For Australian companies, overseas business is big business.
The level of Australian investment overseas has more than doubled in the past decade to almost $500 billion last year and more and more of this money is flowing into unstable regions.
In fact, the proportion of global nominal output generated by countries with medium to high political and security risk also doubling in the past 10 years, according to data from global risk consultancy Control Risks.
This has brought ever-growing exposures to risks such as riots, civil war and kidnapping. To counter these risks, businesses turn to policies such as political violence and terrorism (PVT) and kidnap, ransom and extortion (KRE).
The hot spots
Whether it be war, acts of terrorism, protests, or a kidnapping, political and security risks are inherently unpredictable, as recent events in Hong Kong and Ukraine have shown. “It is very much a moving target on a week-to-week basis depending on what is happening around the world,” says Michael Lincoln, National Underwriting Manager for Crisis Management Solutions at Liberty International Underwriters.
Ongoing war, insurrection, revolution and civil-unrest across the Middle East and North Africa continue to pose a significant risk to foreign companies operating in the region. Terrorist organisations such as the Islamic State of Iraq and al-Sham, al-Qaeda in the Islamic Maghreb, al-Qaeda in the Arabian Peninsula, and al-Shabaab not only pose a high risk of political violence, but also a high risk of kidnapping, especially in places such as Algeria, Yemen, Syria and Iraq.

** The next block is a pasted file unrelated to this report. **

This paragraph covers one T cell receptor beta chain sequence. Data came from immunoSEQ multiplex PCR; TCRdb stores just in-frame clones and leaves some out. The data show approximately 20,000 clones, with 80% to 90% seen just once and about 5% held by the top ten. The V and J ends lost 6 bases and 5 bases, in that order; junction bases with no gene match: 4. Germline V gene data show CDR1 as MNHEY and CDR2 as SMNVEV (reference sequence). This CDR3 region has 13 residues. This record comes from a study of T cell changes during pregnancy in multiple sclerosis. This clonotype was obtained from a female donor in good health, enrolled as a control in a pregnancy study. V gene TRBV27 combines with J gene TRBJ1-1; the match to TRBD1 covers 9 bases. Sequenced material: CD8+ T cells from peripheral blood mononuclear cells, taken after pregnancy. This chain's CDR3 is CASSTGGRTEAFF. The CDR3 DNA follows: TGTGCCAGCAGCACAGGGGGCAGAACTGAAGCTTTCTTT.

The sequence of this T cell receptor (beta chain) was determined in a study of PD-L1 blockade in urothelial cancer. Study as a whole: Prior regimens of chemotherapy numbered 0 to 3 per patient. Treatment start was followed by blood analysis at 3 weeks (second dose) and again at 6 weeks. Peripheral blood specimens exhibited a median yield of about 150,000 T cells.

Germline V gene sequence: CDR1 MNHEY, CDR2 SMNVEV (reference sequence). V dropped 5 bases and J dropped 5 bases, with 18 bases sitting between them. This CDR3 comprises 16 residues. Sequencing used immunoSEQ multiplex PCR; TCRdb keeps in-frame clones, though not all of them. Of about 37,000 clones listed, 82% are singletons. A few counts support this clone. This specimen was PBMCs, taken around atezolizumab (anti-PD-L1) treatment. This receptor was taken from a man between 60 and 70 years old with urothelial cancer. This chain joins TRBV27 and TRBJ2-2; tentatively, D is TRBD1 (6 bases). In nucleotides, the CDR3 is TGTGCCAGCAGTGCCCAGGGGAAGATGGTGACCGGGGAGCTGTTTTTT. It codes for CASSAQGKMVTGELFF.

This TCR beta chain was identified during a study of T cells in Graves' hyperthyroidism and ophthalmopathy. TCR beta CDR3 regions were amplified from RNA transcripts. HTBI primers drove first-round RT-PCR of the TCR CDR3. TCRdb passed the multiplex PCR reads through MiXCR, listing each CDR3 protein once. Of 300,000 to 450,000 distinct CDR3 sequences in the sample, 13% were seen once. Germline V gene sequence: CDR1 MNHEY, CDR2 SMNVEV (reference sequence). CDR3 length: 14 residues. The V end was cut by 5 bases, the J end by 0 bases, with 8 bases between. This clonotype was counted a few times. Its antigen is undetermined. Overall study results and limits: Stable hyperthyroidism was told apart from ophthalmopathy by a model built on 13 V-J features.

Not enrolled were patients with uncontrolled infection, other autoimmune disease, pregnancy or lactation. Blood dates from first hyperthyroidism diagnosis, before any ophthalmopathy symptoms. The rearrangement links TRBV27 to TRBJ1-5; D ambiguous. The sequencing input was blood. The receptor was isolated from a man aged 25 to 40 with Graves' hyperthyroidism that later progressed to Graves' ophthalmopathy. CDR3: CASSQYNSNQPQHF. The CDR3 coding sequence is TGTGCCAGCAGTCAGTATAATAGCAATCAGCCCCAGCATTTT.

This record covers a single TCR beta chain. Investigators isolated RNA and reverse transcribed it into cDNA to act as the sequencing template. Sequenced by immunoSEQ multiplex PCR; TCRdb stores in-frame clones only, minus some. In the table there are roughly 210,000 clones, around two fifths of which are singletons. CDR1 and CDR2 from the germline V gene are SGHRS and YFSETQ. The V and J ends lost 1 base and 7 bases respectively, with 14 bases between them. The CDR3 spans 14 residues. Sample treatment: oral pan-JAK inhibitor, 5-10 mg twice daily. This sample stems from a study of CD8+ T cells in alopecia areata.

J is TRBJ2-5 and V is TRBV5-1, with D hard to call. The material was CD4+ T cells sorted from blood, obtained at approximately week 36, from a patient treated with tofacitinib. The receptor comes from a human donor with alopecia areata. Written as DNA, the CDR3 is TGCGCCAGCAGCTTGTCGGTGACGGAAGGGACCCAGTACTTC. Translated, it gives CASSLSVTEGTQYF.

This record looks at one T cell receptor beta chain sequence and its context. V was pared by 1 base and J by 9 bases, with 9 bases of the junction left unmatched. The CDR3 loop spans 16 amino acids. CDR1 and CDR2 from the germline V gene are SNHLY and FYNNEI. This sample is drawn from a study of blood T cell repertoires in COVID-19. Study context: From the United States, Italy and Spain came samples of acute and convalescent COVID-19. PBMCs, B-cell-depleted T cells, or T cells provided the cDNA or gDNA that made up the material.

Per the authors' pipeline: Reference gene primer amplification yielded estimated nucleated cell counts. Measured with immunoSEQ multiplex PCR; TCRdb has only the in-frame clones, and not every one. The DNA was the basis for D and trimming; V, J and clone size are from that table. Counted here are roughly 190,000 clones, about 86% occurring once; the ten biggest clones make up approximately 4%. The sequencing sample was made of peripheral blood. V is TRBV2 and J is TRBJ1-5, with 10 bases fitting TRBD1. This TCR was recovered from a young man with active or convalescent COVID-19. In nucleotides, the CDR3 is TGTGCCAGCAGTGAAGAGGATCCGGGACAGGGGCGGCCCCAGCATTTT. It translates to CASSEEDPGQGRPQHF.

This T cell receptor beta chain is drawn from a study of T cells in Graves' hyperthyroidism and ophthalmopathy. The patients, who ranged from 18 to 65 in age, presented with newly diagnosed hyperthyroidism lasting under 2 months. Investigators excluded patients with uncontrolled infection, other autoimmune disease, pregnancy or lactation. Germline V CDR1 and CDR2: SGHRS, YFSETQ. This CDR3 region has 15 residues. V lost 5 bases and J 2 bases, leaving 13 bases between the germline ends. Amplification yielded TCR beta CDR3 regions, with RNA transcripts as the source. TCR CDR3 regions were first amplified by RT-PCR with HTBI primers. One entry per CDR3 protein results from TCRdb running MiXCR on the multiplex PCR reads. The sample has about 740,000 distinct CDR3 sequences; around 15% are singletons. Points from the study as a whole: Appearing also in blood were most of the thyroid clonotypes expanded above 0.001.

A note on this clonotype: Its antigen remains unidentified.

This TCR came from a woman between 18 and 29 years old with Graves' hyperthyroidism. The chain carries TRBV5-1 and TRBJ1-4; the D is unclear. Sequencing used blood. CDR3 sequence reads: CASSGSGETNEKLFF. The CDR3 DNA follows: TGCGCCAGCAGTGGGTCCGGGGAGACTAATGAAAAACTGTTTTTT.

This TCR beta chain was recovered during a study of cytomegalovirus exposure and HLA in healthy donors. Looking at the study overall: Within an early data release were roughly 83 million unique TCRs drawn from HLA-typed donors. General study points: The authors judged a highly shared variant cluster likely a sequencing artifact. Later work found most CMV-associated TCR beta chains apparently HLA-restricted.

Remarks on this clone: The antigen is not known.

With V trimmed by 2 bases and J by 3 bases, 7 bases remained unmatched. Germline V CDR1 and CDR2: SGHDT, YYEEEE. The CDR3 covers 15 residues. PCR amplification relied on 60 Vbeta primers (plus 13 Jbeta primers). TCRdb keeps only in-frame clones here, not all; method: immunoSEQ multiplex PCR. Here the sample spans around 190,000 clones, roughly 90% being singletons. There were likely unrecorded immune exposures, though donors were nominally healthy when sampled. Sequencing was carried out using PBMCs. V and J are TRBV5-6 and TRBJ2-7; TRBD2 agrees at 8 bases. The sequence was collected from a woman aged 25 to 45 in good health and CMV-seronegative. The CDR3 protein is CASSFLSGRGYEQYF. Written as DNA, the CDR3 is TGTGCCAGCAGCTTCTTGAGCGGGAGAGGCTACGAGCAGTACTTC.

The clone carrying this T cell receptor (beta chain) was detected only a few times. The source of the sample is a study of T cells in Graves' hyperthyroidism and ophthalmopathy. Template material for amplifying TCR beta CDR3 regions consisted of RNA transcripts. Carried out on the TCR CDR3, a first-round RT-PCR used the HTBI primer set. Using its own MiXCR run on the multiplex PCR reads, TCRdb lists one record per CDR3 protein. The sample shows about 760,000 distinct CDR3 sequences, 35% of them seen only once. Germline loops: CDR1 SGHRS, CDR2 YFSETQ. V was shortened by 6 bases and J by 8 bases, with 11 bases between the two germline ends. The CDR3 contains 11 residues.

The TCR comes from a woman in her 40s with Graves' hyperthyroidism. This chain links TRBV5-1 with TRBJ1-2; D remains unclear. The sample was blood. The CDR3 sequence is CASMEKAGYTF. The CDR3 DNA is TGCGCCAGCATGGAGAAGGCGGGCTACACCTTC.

Kidnapping has long been a significant risk faced by companies operating in volatile locations, but getting accurate statistics is difficult. “There have been so many kidnappings in East Asia, for example, that have not been reported in the public domain. Some of them aren’t even reported to police,” says Neil Fergus, Chief Executive of security consultant firm Intelligent Risks.
Of the cases that are reported, Nigeria and West Africa in general have emerged as a global hotspot, while Latin America’s share of cases has dropped markedly over the past five to 10 years, according to figures from Control Risks. “Certainly in terms of traditional kidnap exposure, Nigeria would be the number one place for us, and that has particular relevance to Australian oil and gas companies working there,” says Dan Collinson, Australasia K&R Manager for AIG.
The Gulf of Guinea has also overtaken the waters off Somalia as a global hotspot for piracy and hijackings, according to statistics from the International Maritime Bureau Piracy Reporting Centre.
In the Asia/Pacific region there is some exposure to kidnapping risk in the southern Philippines in areas controlled by the Abu Sayyaf terrorist group, as well as in Papua New Guinea and West Papua. “There’s some exposure in Asia-Pacific, but it’s not as severe as in, for example, Afghanistan and Nigeria and other parts of the world,” Lincoln says.
Eye to the world